Learn / Ask The Landscape Professional
We have lived in East Lyme for 26 years.Since the house was built, it was always surrounded by beautiful Mountain Laurel. That was, until the last five or six years, when the Mountain Laurel started dying off. Now there are very few left. Some were almost two inches thick at the base and most are about twelve feet tall. Why are the Mountain Laurels dying? Vinnie
Assuming that there is no apparent disease present, here are
a few thoughts about what might be happening:
1.) Existing Tree Canopy Too Thick
The existing tree canopy above the Mountain Laurel may
be too thick and not allowing enough sunlight. If this is the
case, Sprigs & Twigs can remove or thin some of the tree
limbs. When major storms knock down trees in the forest,
creating openings for sunlight, Mountain Laurels respond
very favorably by growing more vigorously
2. Competition From Other Trees
The surrounding tree roots may be competing for soil moisture.
Mountain Laurels have shallow root systems so they easily dry
out if surrounded by large trees or during a drought. Sprigs &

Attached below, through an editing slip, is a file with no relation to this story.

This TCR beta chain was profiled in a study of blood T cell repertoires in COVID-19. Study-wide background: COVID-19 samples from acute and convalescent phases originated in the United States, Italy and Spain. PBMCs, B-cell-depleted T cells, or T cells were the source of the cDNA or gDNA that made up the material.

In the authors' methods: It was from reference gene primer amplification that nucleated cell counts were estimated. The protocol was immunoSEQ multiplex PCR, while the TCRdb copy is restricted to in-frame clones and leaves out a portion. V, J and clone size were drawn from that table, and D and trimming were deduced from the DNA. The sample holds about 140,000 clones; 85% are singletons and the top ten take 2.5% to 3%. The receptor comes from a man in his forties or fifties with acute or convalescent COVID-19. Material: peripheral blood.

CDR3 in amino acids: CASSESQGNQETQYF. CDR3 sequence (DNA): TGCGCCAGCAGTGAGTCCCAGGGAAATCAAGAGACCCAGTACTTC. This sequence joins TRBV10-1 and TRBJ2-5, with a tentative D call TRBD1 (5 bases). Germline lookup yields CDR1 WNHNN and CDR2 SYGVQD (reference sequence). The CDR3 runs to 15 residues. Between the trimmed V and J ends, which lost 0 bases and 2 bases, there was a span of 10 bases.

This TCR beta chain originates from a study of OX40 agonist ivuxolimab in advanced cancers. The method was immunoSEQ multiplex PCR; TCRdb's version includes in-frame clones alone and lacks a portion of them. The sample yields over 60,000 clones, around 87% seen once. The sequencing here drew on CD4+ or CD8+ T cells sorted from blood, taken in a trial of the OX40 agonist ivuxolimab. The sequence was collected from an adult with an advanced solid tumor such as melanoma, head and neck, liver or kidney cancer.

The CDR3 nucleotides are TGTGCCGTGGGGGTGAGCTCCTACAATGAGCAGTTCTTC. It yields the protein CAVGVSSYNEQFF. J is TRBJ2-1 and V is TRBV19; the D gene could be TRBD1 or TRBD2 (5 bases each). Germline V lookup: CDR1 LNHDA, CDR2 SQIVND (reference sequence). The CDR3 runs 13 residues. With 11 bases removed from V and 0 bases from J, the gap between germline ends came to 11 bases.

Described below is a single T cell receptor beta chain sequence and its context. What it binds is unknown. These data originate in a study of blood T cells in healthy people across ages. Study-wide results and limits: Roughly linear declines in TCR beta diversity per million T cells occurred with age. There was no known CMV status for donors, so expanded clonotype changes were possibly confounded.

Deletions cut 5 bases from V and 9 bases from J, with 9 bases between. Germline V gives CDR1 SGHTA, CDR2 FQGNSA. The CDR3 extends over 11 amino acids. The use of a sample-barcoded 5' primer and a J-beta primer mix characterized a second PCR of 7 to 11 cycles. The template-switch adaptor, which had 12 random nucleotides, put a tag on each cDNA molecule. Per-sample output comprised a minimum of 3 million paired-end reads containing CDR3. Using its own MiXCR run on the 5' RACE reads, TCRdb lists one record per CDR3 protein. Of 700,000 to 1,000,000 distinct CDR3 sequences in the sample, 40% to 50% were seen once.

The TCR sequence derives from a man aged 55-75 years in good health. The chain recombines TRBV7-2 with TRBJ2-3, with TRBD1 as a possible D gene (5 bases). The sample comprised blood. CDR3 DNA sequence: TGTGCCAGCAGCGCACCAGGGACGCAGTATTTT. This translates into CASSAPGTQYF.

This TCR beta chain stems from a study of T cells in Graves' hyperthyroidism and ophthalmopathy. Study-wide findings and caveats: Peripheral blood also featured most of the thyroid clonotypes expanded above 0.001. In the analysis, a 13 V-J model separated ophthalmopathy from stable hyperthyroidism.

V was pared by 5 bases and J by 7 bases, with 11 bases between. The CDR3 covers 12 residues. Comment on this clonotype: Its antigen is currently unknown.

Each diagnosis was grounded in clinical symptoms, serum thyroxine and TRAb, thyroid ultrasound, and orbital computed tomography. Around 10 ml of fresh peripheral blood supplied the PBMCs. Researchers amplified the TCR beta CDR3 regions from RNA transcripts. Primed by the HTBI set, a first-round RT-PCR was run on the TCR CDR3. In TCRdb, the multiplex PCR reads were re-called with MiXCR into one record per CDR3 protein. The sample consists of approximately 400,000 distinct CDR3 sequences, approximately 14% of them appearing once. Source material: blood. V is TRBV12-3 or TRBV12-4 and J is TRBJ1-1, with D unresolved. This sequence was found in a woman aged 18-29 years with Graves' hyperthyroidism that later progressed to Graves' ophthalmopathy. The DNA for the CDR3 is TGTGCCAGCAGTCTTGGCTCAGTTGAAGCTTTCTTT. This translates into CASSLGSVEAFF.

Twigs can remove any larger trees directly around the Mountain
Laurel. Also, make sure the fallen leaves remain on the ground
under the laurels each year. The leaves provide a protective
barrier to keep the roots cool and moist, and they also
decompose to provide nourishment and organic matter for the shrubs.
3. Mountain Laurel Too Thick
The stand of Mountain Laurel may be too thick and inhibiting
proper air circulation through the shrub's branches. When a
shrub's overall branch structure is thick and heavy, a perfect
moist, dark environment is created for diseases like Leaf Spot
to get established and insects like Lace Bug and Borers to take
up residence. If this is the case, Sprigs & Twigs can thin
the Mountain Laurel to open up the branch structure.
Deer may be browsing on the lower limbs and removing the leaves
which are important in collecting sunlight and providing the
nutrients for the shrub to grow. A fence of fishing line could
be erected around the laurels to deter the deer.
The soil may not be acidic enough. Sprigs & Twigs can test
the soil and advise you how to correct it.
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About Linda Lillie
Linda K. Lillie is the President of Sprigs & Twigs, Inc, the premier
landscape design and maintenance, tree care, lawn care, stonework, and carpentry
service provider in southeastern Connecticut since 1997. She is a graduate of
Connecticut College in Botany, a Connecticut Master Gardener and a national
award winning landscape designer for her landscape design and landscape installation work.